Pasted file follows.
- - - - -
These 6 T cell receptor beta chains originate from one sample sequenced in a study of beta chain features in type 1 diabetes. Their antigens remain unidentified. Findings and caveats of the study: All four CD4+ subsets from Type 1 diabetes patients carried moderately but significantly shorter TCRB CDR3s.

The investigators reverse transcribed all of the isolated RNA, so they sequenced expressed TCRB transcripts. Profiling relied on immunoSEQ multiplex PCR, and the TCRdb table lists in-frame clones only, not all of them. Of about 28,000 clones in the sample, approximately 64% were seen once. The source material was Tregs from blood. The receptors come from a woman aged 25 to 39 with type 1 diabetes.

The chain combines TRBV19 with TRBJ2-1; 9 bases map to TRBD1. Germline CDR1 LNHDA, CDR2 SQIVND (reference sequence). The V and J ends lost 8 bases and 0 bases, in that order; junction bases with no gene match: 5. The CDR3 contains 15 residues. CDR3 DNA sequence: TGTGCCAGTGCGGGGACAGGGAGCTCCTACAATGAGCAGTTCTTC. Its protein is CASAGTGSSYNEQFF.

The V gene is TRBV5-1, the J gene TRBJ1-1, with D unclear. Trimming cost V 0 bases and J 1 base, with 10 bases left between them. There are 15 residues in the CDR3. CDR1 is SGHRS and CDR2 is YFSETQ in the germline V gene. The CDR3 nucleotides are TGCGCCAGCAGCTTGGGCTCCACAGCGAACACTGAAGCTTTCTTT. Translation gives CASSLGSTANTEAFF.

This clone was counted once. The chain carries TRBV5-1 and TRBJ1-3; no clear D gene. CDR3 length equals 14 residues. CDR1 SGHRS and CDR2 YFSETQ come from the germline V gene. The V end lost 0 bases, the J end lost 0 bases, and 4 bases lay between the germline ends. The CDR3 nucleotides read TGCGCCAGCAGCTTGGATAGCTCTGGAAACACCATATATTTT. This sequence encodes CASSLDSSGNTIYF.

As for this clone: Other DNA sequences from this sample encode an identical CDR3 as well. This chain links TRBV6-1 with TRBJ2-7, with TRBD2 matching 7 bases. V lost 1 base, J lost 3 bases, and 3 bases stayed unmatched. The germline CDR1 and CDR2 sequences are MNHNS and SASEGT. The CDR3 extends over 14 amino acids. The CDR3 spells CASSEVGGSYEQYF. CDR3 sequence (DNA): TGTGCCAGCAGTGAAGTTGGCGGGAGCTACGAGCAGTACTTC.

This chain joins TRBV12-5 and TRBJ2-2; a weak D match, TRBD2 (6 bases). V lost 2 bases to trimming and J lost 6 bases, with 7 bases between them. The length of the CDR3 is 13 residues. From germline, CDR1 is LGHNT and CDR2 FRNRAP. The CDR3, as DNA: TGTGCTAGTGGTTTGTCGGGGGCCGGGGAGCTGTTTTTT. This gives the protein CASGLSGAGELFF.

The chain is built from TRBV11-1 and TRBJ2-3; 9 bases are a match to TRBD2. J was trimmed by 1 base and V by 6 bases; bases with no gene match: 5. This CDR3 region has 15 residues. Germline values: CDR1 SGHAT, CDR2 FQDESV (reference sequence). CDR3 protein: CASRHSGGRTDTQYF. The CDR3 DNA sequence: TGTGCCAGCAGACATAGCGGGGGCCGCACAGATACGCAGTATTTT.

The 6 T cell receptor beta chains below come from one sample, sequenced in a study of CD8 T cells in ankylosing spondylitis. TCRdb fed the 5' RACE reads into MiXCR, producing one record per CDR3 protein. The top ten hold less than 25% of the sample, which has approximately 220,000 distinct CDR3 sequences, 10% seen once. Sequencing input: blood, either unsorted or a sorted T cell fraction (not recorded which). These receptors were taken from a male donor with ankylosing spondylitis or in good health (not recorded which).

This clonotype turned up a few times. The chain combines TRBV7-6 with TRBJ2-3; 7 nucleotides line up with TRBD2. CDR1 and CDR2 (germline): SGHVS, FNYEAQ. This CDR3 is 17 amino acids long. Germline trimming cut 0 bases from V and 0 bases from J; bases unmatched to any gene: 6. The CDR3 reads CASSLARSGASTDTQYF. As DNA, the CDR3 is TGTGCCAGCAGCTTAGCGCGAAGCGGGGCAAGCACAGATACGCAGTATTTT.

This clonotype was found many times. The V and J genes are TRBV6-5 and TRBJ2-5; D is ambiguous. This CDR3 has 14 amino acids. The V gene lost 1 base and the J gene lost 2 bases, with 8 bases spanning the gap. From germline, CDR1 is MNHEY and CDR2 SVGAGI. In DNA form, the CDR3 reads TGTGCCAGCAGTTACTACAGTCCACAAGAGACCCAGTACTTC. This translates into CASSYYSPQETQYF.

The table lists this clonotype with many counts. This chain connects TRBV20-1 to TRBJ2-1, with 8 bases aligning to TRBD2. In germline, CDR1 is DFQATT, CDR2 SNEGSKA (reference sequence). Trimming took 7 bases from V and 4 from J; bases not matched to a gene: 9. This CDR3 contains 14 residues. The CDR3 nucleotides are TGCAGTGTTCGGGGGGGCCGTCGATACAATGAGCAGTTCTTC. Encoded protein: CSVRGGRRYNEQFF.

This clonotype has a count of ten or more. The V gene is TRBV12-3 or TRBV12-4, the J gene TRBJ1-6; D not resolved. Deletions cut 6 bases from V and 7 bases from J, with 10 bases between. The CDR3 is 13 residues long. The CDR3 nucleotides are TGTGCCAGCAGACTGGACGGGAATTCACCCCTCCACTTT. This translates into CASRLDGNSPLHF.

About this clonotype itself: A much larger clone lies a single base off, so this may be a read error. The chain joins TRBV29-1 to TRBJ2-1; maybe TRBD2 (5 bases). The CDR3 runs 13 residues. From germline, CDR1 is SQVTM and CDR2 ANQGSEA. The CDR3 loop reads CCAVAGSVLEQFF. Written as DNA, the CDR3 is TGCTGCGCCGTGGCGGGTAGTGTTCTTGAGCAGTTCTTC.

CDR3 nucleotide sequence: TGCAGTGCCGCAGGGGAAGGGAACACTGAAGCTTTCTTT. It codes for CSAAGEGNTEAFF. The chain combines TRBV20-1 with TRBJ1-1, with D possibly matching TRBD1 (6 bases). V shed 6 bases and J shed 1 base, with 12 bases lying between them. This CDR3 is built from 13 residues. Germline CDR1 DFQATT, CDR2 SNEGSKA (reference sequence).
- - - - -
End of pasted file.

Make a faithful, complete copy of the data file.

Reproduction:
These 6 T cell receptor beta chains originate from one sample sequenced in a study of beta chain features in type 1 diabetes. Their antigens remain unidentified. Findings and caveats of the study: All four CD4+ subsets from Type 1 diabetes patients carried moderately but significantly shorter TCRB CDR3s.

The investigators reverse transcribed all of the isolated RNA, so they sequenced expressed TCRB transcripts. Profiling relied on immunoSEQ multiplex PCR, and the TCRdb table lists in-frame clones only, not all of them. Of about 28,000 clones in the sample, approximately 64% were seen once. The source material was Tregs from blood. The receptors come from a woman aged 25 to 39 with type 1 diabetes.

The chain combines TRBV19 with TRBJ2-1; 9 bases map to TRBD1. Germline CDR1 LNHDA, CDR2 SQIVND (reference sequence). The V and J ends lost 8 bases and 0 bases, in that order; junction bases with no gene match: 5. The CDR3 contains 15 residues. CDR3 DNA sequence: TGTGCCAGTGCGGGGACAGGGAGCTCCTACAATGAGCAGTTCTTC. Its protein is CASAGTGSSYNEQFF.

The V gene is TRBV5-1, the J gene TRBJ1-1, with D unclear. Trimming cost V 0 bases and J 1 base, with 10 bases left between them. There are 15 residues in the CDR3. CDR1 is SGHRS and CDR2 is YFSETQ in the germline V gene. The CDR3 nucleotides are TGCGCCAGCAGCTTGGGCTCCACAGCGAACACTGAAGCTTTCTTT. Translation gives CASSLGSTANTEAFF.

This clone was counted once. The chain carries TRBV5-1 and TRBJ1-3; no clear D gene. CDR3 length equals 14 residues. CDR1 SGHRS and CDR2 YFSETQ come from the germline V gene. The V end lost 0 bases, the J end lost 0 bases, and 4 bases lay between the germline ends. The CDR3 nucleotides read TGCGCCAGCAGCTTGGATAGCTCTGGAAACACCATATATTTT. This sequence encodes CASSLDSSGNTIYF.

As for this clone: Other DNA sequences from this sample encode an identical CDR3 as well. This chain links TRBV6-1 with TRBJ2-7, with TRBD2 matching 7 bases. V lost 1 base, J lost 3 bases, and 3 bases stayed unmatched. The germline CDR1 and CDR2 sequences are MNHNS and SASEGT. The CDR3 extends over 14 amino acids. The CDR3 spells CASSEVGGSYEQYF. CDR3 sequence (DNA): TGTGCCAGCAGTGAAGTTGGCGGGAGCTACGAGCAGTACTTC.

This chain joins TRBV12-5 and TRBJ2-2; a weak D match, TRBD2 (6 bases). V lost 2 bases to trimming and J lost 6 bases, with 7 bases between them. The length of the CDR3 is 13 residues. From germline, CDR1 is LGHNT and CDR2 FRNRAP. The CDR3, as DNA: TGTGCTAGTGGTTTGTCGGGGGCCGGGGAGCTGTTTTTT. This gives the protein CASGLSGAGELFF.

The chain is built from TRBV11-1 and TRBJ2-3; 9 bases are a match to TRBD2. J was trimmed by 1 base and V by 6 bases; bases with no gene match: 5. This CDR3 region has 15 residues. Germline values: CDR1 SGHAT, CDR2 FQDESV (reference sequence). CDR3 protein: CASRHSGGRTDTQYF. The CDR3 DNA sequence: TGTGCCAGCAGACATAGCGGGGGCCGCACAGATACGCAGTATTTT.

The 6 T cell receptor beta chains below come from one sample, sequenced in a study of CD8 T cells in ankylosing spondylitis. TCRdb fed the 5' RACE reads into MiXCR, producing one record per CDR3 protein. The top ten hold less than 25% of the sample, which has approximately 220,000 distinct CDR3 sequences, 10% seen once. Sequencing input: blood, either unsorted or a sorted T cell fraction (not recorded which). These receptors were taken from a male donor with ankylosing spondylitis or in good health (not recorded which).

This clonotype turned up a few times. The chain combines TRBV7-6 with TRBJ2-3; 7 nucleotides line up with TRBD2. CDR1 and CDR2 (germline): SGHVS, FNYEAQ. This CDR3 is 17 amino acids long. Germline trimming cut 0 bases from V and 0 bases from J; bases unmatched to any gene: 6. The CDR3 reads CASSLARSGASTDTQYF. As DNA, the CDR3 is TGTGCCAGCAGCTTAGCGCGAAGCGGGGCAAGCACAGATACGCAGTATTTT.

This clonotype was found many times. The V and J genes are TRBV6-5 and TRBJ2-5; D is ambiguous. This CDR3 has 14 amino acids. The V gene lost 1 base and the J gene lost 2 bases, with 8 bases spanning the gap. From germline, CDR1 is MNHEY and CDR2 SVGAGI. In DNA form, the CDR3 reads TGTGCCAGCAGTTACTACAGTCCACAAGAGACCCAGTACTTC. This translates into CASSYYSPQETQYF.

The table lists this clonotype with many counts. This chain connects TRBV20-1 to TRBJ2-1, with 8 bases aligning to TRBD2. In germline, CDR1 is DFQATT, CDR2 SNEGSKA (reference sequence). Trimming took 7 bases from V and 4 from J; bases not matched to a gene: 9. This CDR3 contains 14 residues. The CDR3 nucleotides are TGCAGTGTTCGGGGGGGCCGTCGATACAATGAGCAGTTCTTC. Encoded protein: CSVRGGRRYNEQFF.

This clonotype has a count of ten or more. The V gene is TRBV12-3 or TRBV12-4, the J gene TRBJ1-6; D not resolved. Deletions cut 6 bases from V and 7 bases from J, with 10 bases between. The CDR3 is 13 residues long. The CDR3 nucleotides are TGTGCCAGCAGACTGGACGGGAATTCACCCCTCCACTTT. This translates into CASRLDGNSPLHF.

About this clonotype itself: A much larger clone lies a single base off, so this may be a read error. The chain joins TRBV29-1 to TRBJ2-1; maybe TRBD2 (5 bases). The CDR3 runs 13 residues. From germline, CDR1 is SQVTM and CDR2 ANQGSEA. The CDR3 loop reads CCAVAGSVLEQFF. Written as DNA, the CDR3 is TGCTGCGCCGTGGCGGGTAGTGTTCTTGAGCAGTTCTTC.

CDR3 nucleotide sequence: TGCAGTGCCGCAGGGGAAGGGAACACTGAAGCTTTCTTT. It codes for CSAAGEGNTEAFF. The chain combines TRBV20-1 with TRBJ1-1, with D possibly matching TRBD1 (6 bases). V shed 6 bases and J shed 1 base, with 12 bases lying between them. This CDR3 is built from 13 residues. Germline CDR1 DFQATT, CDR2 SNEGSKA (reference sequence).